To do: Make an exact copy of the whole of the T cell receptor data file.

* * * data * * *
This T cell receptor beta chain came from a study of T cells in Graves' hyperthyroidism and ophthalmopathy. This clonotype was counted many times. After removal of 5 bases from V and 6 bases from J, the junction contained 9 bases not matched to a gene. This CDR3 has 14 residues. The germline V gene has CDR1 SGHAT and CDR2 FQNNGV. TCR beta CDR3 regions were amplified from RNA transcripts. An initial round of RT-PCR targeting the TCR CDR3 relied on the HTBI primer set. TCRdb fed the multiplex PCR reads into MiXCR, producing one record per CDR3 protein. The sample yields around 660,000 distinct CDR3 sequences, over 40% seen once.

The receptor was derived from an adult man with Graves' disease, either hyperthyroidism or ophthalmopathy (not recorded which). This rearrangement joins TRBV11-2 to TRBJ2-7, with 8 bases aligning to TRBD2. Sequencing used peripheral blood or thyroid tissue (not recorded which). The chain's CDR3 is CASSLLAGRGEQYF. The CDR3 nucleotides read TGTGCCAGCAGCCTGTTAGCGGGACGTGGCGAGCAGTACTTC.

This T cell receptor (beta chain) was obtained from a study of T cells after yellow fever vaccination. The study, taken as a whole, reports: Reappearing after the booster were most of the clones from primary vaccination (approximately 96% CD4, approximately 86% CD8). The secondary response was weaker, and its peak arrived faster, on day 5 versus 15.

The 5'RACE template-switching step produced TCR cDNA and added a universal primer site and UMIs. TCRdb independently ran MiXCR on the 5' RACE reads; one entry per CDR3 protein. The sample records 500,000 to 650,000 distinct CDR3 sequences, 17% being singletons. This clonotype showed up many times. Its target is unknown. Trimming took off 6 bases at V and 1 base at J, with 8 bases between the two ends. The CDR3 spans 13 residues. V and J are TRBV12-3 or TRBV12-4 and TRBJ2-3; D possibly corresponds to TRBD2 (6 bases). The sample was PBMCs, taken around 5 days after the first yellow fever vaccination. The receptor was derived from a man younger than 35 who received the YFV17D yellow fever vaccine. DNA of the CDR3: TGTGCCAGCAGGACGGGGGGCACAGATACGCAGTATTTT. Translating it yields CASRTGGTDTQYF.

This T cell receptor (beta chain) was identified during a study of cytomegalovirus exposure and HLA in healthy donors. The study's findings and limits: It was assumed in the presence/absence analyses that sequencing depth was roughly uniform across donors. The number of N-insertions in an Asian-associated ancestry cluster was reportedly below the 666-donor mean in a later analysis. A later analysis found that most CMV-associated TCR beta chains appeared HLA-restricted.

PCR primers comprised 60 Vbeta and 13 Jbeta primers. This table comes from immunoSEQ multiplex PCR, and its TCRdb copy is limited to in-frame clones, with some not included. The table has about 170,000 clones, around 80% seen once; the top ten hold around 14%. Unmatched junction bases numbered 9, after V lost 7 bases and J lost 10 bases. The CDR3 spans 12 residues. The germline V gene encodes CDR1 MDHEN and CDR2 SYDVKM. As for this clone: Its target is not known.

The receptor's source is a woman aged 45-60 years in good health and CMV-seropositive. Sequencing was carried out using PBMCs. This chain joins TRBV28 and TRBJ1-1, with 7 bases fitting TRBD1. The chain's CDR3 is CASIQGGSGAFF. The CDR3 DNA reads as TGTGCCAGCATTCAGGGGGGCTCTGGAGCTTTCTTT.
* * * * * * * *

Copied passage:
This T cell receptor beta chain came from a study of T cells in Graves' hyperthyroidism and ophthalmopathy. This clonotype was counted many times. After removal of 5 bases from V and 6 bases from J, the junction contained 9 bases not matched to a gene. This CDR3 has 14 residues. The germline V gene has CDR1 SGHAT and CDR2 FQNNGV. TCR beta CDR3 regions were amplified from RNA transcripts. An initial round of RT-PCR targeting the TCR CDR3 relied on the HTBI primer set. TCRdb fed the multiplex PCR reads into MiXCR, producing one record per CDR3 protein. The sample yields around 660,000 distinct CDR3 sequences, over 40% seen once.

The receptor was derived from an adult man with Graves' disease, either hyperthyroidism or ophthalmopathy (not recorded which). This rearrangement joins TRBV11-2 to TRBJ2-7, with 8 bases aligning to TRBD2. Sequencing used peripheral blood or thyroid tissue (not recorded which). The chain's CDR3 is CASSLLAGRGEQYF. The CDR3 nucleotides read TGTGCCAGCAGCCTGTTAGCGGGACGTGGCGAGCAGTACTTC.

This T cell receptor (beta chain) was obtained from a study of T cells after yellow fever vaccination. The study, taken as a whole, reports: Reappearing after the booster were most of the clones from primary vaccination (approximately 96% CD4, approximately 86% CD8). The secondary response was weaker, and its peak arrived faster, on day 5 versus 15.

The 5'RACE template-switching step produced TCR cDNA and added a universal primer site and UMIs. TCRdb independently ran MiXCR on the 5' RACE reads; one entry per CDR3 protein. The sample records 500,000 to 650,000 distinct CDR3 sequences, 17% being singletons. This clonotype showed up many times. Its target is unknown. Trimming took off 6 bases at V and 1 base at J, with 8 bases between the two ends. The CDR3 spans 13 residues. V and J are TRBV12-3 or TRBV12-4 and TRBJ2-3; D possibly corresponds to TRBD2 (6 bases). The sample was PBMCs, taken around 5 days after the first yellow fever vaccination. The receptor was derived from a man younger than 35 who received the YFV17D yellow fever vaccine. DNA of the CDR3: TGTGCCAGCAGGACGGGGGGCACAGATACGCAGTATTTT. Translating it yields CASRTGGTDTQYF.

This T cell receptor (beta chain) was identified during a study of cytomegalovirus exposure and HLA in healthy donors. The study's findings and limits: It was assumed in the presence/absence analyses that sequencing depth was roughly uniform across donors. The number of N-insertions in an Asian-associated ancestry cluster was reportedly below the 666-donor mean in a later analysis. A later analysis found that most CMV-associated TCR beta chains appeared HLA-restricted.

PCR primers comprised 60 Vbeta and 13 Jbeta primers. This table comes from immunoSEQ multiplex PCR, and its TCRdb copy is limited to in-frame clones, with some not included. The table has about 170,000 clones, around 80% seen once; the top ten hold around 14%. Unmatched junction bases numbered 9, after V lost 7 bases and J lost 10 bases. The CDR3 spans 12 residues. The germline V gene encodes CDR1 MDHEN and CDR2 SYDVKM. As for this clone: Its target is not known.

The receptor's source is a woman aged 45-60 years in good health and CMV-seropositive. Sequencing was carried out using PBMCs. This chain joins TRBV28 and TRBJ1-1, with 7 bases fitting TRBD1. The chain's CDR3 is CASIQGGSGAFF. The CDR3 DNA reads as TGTGCCAGCATTCAGGGGGGCTCTGGAGCTTTCTTT.